Report: LIRR delays, cancellations cost $60M in lost productivity
New York state Comptroller Tom DiNapoli released a new report highlighting the Long Island Rail Road's poor performance and its impact on commuters.
DiNapoli says the LIRR did not meet on-time performance goals in 2016 and had 17,951 trains that were late, canceled or terminated.
In addition, the report reveals that LIRR delays and cancellations impacted an estimated 7.5 million riders and cost more than an estimated $60 million in lost productivity.
"Commuters count on the LIRR to get them to their jobs on time and back home again," DiNapoli said. "While the LIRR reports that only a relatively small percentage of trains were late or canceled, too many commuters had a different experience."
The report goes on to reveal that the LIRR's on-time performance, which peaked at 95.2 percent in 2009, has since dropped. Preliminary data for the first quarter of 2017 shows that on-time performance slipped to 90.9 percent, down from 93.1 percent during the same period in 2016.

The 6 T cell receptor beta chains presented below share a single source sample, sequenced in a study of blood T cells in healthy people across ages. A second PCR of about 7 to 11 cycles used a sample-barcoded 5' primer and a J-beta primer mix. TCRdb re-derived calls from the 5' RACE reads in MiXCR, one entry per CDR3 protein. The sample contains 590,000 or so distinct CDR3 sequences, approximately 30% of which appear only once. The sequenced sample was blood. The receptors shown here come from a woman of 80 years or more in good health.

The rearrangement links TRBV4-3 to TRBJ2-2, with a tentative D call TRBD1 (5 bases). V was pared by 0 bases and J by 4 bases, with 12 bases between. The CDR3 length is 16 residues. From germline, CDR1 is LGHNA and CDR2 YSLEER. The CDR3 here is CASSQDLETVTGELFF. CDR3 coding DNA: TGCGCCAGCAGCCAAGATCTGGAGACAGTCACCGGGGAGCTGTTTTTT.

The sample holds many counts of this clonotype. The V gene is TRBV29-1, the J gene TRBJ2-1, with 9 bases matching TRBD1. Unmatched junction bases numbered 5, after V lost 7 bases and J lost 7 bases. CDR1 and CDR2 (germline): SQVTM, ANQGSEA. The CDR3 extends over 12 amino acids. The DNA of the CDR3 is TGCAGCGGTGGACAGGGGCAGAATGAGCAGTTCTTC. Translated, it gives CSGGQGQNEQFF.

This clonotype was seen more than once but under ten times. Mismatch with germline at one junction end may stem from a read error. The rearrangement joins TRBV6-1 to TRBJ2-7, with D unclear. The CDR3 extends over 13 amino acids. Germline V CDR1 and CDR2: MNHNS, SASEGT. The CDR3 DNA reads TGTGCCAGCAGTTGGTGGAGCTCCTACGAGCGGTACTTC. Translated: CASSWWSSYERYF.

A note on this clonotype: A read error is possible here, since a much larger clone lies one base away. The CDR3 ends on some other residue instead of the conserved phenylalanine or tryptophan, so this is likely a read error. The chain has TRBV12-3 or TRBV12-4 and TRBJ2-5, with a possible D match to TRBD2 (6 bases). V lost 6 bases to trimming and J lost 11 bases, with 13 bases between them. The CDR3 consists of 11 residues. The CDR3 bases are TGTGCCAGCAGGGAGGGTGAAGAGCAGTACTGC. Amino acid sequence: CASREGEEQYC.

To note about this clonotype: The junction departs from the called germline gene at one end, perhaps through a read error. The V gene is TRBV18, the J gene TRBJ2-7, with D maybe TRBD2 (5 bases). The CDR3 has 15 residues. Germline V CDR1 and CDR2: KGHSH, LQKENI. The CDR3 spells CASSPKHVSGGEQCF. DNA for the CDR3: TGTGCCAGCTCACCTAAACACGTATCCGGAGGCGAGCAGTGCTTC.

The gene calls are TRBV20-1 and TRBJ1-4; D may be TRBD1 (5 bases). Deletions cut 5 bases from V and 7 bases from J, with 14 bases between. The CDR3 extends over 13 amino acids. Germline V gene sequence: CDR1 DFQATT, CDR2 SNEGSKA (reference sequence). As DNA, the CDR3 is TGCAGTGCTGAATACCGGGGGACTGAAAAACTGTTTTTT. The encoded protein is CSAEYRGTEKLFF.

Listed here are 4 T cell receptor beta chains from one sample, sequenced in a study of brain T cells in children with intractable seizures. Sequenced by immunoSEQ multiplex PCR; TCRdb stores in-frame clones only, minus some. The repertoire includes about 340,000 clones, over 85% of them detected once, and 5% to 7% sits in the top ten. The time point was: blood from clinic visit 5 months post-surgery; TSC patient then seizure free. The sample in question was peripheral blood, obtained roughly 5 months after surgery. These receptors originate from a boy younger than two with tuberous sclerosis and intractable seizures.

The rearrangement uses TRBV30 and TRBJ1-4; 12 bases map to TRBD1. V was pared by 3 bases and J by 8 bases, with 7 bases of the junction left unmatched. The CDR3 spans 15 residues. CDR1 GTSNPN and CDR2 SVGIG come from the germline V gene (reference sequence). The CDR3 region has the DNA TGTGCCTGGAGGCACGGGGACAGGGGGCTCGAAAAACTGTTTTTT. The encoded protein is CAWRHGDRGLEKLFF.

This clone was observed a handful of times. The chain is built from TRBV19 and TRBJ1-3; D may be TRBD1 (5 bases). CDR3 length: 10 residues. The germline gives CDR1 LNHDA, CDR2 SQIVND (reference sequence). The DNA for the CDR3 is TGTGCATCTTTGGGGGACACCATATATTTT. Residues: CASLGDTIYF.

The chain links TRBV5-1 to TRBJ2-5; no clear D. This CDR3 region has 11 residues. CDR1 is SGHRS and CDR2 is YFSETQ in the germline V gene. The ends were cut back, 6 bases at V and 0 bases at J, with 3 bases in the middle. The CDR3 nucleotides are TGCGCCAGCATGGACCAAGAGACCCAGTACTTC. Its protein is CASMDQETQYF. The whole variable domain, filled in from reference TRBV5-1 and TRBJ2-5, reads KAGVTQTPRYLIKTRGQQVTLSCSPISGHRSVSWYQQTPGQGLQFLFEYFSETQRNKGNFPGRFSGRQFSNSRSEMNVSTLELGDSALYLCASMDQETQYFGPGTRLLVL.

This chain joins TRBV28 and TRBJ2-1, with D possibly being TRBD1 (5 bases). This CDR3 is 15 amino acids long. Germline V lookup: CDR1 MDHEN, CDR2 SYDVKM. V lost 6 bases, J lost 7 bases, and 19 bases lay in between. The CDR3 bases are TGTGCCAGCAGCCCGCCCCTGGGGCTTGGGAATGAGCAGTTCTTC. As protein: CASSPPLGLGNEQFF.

The report also found that performance deteriorates during the morning and evening peak periods when demand is the greatest.
MTA board member Mitch Pally says not all delays can be blamed on the LIRR, citing car or pedestrian accidents at stations or grade crossings.
"I'd rather get them there safely a few minutes late, than not get them there safely at all," says Pally.
In a statement, the MTA agreed, saying, "Not all delays are under our control. However, we are working to improve the maintenance procedures and protocols at Penn Station to ensure the best service possible."